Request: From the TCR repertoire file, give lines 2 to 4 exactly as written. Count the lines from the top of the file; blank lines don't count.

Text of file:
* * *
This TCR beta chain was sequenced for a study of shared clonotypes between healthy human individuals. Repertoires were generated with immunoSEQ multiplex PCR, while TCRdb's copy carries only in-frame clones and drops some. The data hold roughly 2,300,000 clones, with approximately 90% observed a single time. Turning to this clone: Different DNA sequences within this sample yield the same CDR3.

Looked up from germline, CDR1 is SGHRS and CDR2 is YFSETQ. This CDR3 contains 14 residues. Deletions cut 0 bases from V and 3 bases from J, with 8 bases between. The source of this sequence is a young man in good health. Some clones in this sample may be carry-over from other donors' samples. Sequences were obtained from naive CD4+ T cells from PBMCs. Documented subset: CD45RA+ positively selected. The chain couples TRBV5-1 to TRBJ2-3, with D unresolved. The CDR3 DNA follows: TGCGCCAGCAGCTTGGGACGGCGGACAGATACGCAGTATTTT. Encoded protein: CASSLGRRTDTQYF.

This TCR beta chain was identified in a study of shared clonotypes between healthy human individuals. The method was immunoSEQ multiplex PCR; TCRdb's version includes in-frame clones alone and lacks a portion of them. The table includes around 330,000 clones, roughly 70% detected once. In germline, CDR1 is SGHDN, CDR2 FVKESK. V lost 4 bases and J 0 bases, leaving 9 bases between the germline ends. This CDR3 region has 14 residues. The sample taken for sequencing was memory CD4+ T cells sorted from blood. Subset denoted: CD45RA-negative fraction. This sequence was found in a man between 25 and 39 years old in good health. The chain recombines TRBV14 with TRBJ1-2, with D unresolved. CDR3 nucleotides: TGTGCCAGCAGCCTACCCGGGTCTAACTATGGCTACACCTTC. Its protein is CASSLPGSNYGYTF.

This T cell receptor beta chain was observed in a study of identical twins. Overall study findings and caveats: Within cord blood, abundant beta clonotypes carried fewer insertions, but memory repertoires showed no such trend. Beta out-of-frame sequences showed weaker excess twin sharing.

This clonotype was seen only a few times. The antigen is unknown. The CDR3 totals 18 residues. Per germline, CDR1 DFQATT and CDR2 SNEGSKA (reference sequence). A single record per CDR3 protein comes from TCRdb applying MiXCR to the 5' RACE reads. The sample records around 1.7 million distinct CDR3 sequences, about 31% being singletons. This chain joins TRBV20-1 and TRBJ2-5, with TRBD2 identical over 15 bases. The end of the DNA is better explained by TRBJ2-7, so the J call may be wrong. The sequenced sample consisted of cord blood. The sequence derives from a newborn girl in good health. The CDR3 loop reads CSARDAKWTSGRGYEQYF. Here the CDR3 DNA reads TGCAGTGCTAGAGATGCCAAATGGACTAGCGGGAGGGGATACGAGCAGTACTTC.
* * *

Looked up from germline, CDR1 is SGHRS and CDR2 is YFSETQ. This CDR3 contains 14 residues. Deletions cut 0 bases from V and 3 bases from J, with 8 bases between. The source of this sequence is a young man in good health. Some clones in this sample may be carry-over from other donors' samples. Sequences were obtained from naive CD4+ T cells from PBMCs. Documented subset: CD45RA+ positively selected. The chain couples TRBV5-1 to TRBJ2-3, with D unresolved. The CDR3 DNA follows: TGCGCCAGCAGCTTGGGACGGCGGACAGATACGCAGTATTTT. Encoded protein: CASSLGRRTDTQYF.

This TCR beta chain was identified in a study of shared clonotypes between healthy human individuals. The method was immunoSEQ multiplex PCR; TCRdb's version includes in-frame clones alone and lacks a portion of them. The table includes around 330,000 clones, roughly 70% detected once. In germline, CDR1 is SGHDN, CDR2 FVKESK. V lost 4 bases and J 0 bases, leaving 9 bases between the germline ends. This CDR3 region has 14 residues. The sample taken for sequencing was memory CD4+ T cells sorted from blood. Subset denoted: CD45RA-negative fraction. This sequence was found in a man between 25 and 39 years old in good health. The chain recombines TRBV14 with TRBJ1-2, with D unresolved. CDR3 nucleotides: TGTGCCAGCAGCCTACCCGGGTCTAACTATGGCTACACCTTC. Its protein is CASSLPGSNYGYTF.

This T cell receptor beta chain was observed in a study of identical twins. Overall study findings and caveats: Within cord blood, abundant beta clonotypes carried fewer insertions, but memory repertoires showed no such trend. Beta out-of-frame sequences showed weaker excess twin sharing.